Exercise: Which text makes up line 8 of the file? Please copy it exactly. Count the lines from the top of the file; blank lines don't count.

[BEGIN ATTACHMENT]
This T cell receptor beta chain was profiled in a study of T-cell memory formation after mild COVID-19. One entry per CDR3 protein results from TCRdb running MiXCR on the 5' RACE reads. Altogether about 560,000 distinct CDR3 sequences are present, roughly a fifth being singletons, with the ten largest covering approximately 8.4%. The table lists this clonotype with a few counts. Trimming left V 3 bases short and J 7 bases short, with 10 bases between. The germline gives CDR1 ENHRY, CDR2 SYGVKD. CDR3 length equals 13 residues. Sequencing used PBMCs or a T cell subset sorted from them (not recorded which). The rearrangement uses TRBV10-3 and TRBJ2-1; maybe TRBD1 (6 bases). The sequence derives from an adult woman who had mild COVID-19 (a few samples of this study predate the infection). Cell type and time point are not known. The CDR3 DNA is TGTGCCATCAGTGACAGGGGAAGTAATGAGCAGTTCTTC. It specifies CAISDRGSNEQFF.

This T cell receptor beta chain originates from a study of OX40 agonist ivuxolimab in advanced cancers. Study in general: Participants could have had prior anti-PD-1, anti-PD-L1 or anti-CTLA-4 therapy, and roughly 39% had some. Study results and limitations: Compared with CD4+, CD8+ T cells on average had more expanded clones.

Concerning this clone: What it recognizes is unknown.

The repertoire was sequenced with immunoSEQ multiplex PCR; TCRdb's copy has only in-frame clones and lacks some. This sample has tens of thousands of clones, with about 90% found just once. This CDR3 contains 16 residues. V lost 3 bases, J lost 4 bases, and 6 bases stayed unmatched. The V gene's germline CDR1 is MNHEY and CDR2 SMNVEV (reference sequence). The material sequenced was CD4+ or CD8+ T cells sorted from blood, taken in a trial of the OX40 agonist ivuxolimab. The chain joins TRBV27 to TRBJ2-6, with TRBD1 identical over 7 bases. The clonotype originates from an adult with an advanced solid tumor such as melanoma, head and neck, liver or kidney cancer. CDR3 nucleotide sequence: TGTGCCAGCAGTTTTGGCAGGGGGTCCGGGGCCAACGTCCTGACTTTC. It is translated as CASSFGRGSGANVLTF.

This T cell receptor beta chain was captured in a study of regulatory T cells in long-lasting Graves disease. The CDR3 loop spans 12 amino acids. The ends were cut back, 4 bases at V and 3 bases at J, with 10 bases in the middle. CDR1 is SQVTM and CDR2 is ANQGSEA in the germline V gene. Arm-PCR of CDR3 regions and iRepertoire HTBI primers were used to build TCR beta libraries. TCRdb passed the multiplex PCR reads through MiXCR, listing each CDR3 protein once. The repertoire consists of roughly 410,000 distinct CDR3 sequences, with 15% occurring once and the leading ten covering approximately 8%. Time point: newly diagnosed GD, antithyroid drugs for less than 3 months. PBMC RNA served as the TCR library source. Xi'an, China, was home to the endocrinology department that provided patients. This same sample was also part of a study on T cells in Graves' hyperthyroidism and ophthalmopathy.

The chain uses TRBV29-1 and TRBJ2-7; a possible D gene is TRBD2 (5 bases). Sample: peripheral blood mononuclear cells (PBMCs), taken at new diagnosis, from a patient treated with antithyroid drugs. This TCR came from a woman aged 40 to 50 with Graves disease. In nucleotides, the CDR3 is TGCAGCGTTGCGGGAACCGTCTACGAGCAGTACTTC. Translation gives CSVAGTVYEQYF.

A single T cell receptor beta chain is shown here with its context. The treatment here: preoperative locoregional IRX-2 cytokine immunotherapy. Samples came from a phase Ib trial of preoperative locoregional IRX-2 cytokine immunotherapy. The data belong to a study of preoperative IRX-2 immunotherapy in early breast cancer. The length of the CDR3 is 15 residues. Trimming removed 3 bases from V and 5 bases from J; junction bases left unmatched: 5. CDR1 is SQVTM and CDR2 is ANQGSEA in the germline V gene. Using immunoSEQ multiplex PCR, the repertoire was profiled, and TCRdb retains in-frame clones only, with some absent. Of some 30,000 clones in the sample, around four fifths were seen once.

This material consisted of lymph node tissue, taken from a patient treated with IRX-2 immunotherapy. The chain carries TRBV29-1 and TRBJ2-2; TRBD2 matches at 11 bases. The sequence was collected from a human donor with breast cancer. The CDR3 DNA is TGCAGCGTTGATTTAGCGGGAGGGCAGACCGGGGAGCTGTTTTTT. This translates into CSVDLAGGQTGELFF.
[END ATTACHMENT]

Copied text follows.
This material consisted of lymph node tissue, taken from a patient treated with IRX-2 immunotherapy. The chain carries TRBV29-1 and TRBJ2-2; TRBD2 matches at 11 bases. The sequence was collected from a human donor with breast cancer. The CDR3 DNA is TGCAGCGTTGATTTAGCGGGAGGGCAGACCGGGGAGCTGTTTTTT. This translates into CSVDLAGGQTGELFF.